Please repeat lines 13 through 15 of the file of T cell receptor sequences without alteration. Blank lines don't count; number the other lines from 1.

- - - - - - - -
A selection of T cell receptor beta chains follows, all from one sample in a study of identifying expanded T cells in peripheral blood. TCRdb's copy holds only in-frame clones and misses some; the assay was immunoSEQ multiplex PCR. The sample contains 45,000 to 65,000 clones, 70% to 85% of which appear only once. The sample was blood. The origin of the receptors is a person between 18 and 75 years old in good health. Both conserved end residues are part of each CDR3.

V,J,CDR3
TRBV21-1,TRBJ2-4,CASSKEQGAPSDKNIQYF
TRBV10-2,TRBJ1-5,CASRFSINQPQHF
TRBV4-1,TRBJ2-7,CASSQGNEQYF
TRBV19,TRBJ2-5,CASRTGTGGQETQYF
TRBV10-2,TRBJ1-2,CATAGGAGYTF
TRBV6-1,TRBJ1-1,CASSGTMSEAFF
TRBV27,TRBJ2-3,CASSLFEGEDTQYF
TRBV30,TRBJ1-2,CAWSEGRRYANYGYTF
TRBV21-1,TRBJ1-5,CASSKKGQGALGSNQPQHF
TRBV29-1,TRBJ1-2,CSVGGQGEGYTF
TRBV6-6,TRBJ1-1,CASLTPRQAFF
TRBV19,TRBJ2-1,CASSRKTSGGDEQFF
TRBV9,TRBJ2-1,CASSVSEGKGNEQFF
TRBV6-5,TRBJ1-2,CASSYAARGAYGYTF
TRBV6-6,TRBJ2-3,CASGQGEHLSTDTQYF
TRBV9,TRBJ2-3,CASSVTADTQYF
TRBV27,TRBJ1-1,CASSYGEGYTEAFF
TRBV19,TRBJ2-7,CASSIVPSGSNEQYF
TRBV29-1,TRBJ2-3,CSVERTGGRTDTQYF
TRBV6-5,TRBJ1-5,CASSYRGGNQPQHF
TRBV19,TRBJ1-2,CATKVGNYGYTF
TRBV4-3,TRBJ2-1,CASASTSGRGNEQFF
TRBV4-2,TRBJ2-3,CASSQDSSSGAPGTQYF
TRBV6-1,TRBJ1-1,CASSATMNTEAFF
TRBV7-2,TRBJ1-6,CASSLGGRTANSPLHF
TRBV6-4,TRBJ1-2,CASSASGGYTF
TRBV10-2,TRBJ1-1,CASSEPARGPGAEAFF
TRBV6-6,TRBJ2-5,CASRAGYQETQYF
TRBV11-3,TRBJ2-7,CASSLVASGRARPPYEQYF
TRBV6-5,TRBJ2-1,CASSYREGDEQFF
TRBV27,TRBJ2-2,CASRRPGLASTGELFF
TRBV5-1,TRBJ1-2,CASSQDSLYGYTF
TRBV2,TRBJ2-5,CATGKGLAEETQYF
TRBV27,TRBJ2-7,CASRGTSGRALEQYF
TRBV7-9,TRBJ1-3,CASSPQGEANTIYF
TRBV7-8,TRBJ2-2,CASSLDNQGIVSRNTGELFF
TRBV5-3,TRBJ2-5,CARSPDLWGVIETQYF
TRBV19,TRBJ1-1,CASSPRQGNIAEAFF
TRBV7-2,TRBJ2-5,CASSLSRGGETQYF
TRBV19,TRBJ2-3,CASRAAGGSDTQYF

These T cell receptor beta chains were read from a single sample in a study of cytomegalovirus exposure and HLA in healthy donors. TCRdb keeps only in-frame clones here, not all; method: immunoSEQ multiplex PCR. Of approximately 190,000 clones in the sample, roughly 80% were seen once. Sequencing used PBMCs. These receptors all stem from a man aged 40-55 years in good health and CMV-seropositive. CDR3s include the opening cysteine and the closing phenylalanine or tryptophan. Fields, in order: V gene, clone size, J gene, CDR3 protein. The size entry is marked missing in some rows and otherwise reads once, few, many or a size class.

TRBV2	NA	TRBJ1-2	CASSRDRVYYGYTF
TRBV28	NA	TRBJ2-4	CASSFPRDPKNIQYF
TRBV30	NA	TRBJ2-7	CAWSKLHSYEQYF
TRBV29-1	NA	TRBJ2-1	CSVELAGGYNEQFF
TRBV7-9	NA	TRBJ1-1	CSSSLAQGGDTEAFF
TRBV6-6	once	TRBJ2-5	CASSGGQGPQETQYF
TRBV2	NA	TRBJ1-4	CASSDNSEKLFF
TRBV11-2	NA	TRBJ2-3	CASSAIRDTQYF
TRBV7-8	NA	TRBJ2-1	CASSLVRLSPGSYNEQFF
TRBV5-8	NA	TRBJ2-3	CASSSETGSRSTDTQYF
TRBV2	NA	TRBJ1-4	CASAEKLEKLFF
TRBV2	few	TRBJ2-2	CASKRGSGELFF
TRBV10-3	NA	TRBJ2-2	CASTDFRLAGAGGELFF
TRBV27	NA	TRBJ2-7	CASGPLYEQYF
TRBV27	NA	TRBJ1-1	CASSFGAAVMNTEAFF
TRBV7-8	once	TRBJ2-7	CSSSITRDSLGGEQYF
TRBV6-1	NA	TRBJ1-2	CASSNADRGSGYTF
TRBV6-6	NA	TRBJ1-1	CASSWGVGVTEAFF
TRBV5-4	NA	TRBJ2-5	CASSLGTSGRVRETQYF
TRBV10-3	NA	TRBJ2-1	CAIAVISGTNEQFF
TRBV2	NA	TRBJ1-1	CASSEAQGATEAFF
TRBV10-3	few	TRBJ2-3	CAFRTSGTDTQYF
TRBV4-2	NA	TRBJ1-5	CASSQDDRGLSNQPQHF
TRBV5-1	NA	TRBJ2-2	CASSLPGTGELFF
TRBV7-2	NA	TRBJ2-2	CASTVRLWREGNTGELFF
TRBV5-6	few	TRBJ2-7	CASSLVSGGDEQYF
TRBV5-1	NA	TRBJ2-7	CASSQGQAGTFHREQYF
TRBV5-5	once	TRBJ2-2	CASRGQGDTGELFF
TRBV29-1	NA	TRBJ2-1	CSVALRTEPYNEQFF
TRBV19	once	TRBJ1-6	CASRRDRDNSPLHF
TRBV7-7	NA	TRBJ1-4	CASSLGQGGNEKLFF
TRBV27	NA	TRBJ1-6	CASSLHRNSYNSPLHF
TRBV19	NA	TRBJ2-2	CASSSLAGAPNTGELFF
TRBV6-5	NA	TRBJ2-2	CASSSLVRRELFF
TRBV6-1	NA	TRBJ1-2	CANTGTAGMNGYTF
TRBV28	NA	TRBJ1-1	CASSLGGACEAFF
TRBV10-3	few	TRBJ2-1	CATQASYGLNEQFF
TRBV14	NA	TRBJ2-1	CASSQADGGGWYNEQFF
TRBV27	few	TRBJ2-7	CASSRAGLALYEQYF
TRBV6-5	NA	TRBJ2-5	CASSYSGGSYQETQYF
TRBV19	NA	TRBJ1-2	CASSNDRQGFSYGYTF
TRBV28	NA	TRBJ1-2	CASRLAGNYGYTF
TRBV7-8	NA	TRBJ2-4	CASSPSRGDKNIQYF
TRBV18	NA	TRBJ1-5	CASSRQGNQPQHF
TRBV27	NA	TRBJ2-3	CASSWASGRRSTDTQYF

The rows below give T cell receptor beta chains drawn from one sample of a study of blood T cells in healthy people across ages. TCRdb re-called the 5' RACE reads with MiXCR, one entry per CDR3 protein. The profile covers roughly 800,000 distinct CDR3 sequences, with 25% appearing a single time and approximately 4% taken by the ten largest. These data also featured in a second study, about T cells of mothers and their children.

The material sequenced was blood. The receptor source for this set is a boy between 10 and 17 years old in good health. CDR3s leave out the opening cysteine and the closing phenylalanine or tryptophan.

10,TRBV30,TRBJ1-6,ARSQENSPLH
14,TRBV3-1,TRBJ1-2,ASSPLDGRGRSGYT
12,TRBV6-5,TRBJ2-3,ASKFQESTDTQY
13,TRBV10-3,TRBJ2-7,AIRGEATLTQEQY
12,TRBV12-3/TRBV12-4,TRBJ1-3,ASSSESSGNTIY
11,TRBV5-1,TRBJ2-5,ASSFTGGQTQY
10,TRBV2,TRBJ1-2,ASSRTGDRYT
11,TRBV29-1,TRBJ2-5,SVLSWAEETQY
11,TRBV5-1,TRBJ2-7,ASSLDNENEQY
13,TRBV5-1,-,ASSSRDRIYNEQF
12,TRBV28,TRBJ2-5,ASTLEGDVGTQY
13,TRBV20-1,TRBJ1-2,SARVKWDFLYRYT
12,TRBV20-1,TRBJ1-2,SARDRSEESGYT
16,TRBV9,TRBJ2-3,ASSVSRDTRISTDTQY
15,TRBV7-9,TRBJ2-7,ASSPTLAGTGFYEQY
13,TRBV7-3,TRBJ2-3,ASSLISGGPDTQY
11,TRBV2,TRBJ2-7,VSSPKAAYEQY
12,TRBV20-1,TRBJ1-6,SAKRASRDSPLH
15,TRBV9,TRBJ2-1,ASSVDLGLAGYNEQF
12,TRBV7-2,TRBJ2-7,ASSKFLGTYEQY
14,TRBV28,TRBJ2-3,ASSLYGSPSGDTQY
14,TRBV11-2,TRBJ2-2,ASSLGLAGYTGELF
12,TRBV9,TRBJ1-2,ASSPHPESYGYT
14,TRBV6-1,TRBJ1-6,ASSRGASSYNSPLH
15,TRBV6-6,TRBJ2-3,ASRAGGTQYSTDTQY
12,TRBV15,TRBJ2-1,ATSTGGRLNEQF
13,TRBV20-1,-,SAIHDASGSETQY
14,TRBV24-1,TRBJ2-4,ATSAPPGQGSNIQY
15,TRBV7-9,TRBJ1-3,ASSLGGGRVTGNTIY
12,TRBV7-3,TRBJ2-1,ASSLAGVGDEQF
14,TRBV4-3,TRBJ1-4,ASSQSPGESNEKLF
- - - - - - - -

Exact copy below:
TRBV6-6,TRBJ1-1,CASLTPRQAFF
TRBV19,TRBJ2-1,CASSRKTSGGDEQFF
TRBV9,TRBJ2-1,CASSVSEGKGNEQFF